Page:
This implementation of the splice connector was successfully used in several free-form structures, such as the courtyard roof of the City History Museum in Hamburg and the roof of the indoor swimming pool in Neckarsulm [SBP92a] [SBP92b][SBP03].
Figure 3 shows the subsequent modification SBP-2 of the original splice connector. The modified node connector consists of three flat plates that are connected by a single central bolt as in the previous version. The two outer horizontal splice plates are connected to machined lug fittings at the end of the structural members by two or more double-sheared bolts. The inner splice plate is connected to Figure 3. Splice Connector SBP-2 machined fork fittings at the end of the other structural members by two or more doubled sheared bolts. The limits for the horizontal, vertical and twist angles are the same as for SBP-1. Due to the double shear connection higher bending moments than with SBP-1, it can be transferred. Among other projects, this version of the splice connector was proposed for the roof structure of the railway station in Berlin-Spandau [SBP99].
Examples of Splice Connectors in Architecture
Figure 4 shows the implementation HEFI-1 of a splice connector, which was published in 1999 by Helmut Fischer GmbH in Talheim, Germany [HFI99] [KFI99]. The node connector consists of two flat discs with a circular groove and four holes. The structural members have machined fittings with shear tongues at their chamfered ends. The shear tongues are plugged into the grooves of the two discs. The discs and the structural member are fixed together by bolts.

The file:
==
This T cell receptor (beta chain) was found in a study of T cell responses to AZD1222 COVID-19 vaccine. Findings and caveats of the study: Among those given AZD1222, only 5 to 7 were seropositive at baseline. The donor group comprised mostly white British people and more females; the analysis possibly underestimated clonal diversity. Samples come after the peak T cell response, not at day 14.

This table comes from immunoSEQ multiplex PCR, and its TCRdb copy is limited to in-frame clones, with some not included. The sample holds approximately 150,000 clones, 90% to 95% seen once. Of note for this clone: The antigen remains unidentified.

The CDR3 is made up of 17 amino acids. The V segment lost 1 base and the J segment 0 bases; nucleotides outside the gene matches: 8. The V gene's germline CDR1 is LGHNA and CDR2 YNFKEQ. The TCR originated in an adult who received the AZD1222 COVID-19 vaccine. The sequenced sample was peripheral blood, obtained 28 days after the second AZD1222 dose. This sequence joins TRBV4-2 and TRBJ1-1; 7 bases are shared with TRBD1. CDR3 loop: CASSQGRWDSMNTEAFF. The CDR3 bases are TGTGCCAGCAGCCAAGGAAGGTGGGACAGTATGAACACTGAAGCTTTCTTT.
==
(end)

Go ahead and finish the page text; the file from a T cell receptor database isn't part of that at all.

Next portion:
Horizontal, vertical and twist angles of a structural member at a node can be accommodated by the geometry of the machined fittings at the corresponding end of the member. The splice connector HEFI-1 was applied for the courtyard roof in Berlin Friedrichstrasse no. 1991-1992 and the Hippopotami House of the zoological garden in Berlin [KNA98] [SBP03].
Figures 5 and 6 show the implementation SBP-3 of a splice connector developed by Schlaich Bergermann and Partner in 1996 for the inner court roof of the DZ-Bank in Berlin [GAR99] [SBP03].
The node connector consists of a solid plate with up to six horizontal finger splice plates. The structural members have machined fork fittings at their ends, which are connected to the finger splice plates of the node by two or more bolts in double shear. Horizontal, vertical and twist angles of a structural member at this node can be accommodated to a certain extent by the geometry of the machined finger splice plates.
Figure 7 shows the principal design of a splice connector with vertical splices POLO-1. A similar node design was developed by Polonyi & Fink in Cologne, Germany, for the canopy roof of the railway station in Cologne [WOE88].
This node connector consists of a cylindrical or prismatic core and up to six vertical splice plates. The structural members have vertical fork fittings at their ends, which are fixed to the splice plates by two or more bolts in double shear.
The splice plates can be used as fork fittings – in this case, the structural members will have lug fittings at their ends. Horizontal, vertical and twist angles of structural members at a node can be accommodated by the geometry of the splice plates. Due to the more favourable orientation of the splice joint, higher bending moments can be transferred. A similar node connector was developed by Schlaich Bergermann & Partner for the vestibule roof of the Deutsche Bank building in Berlin [GAR98].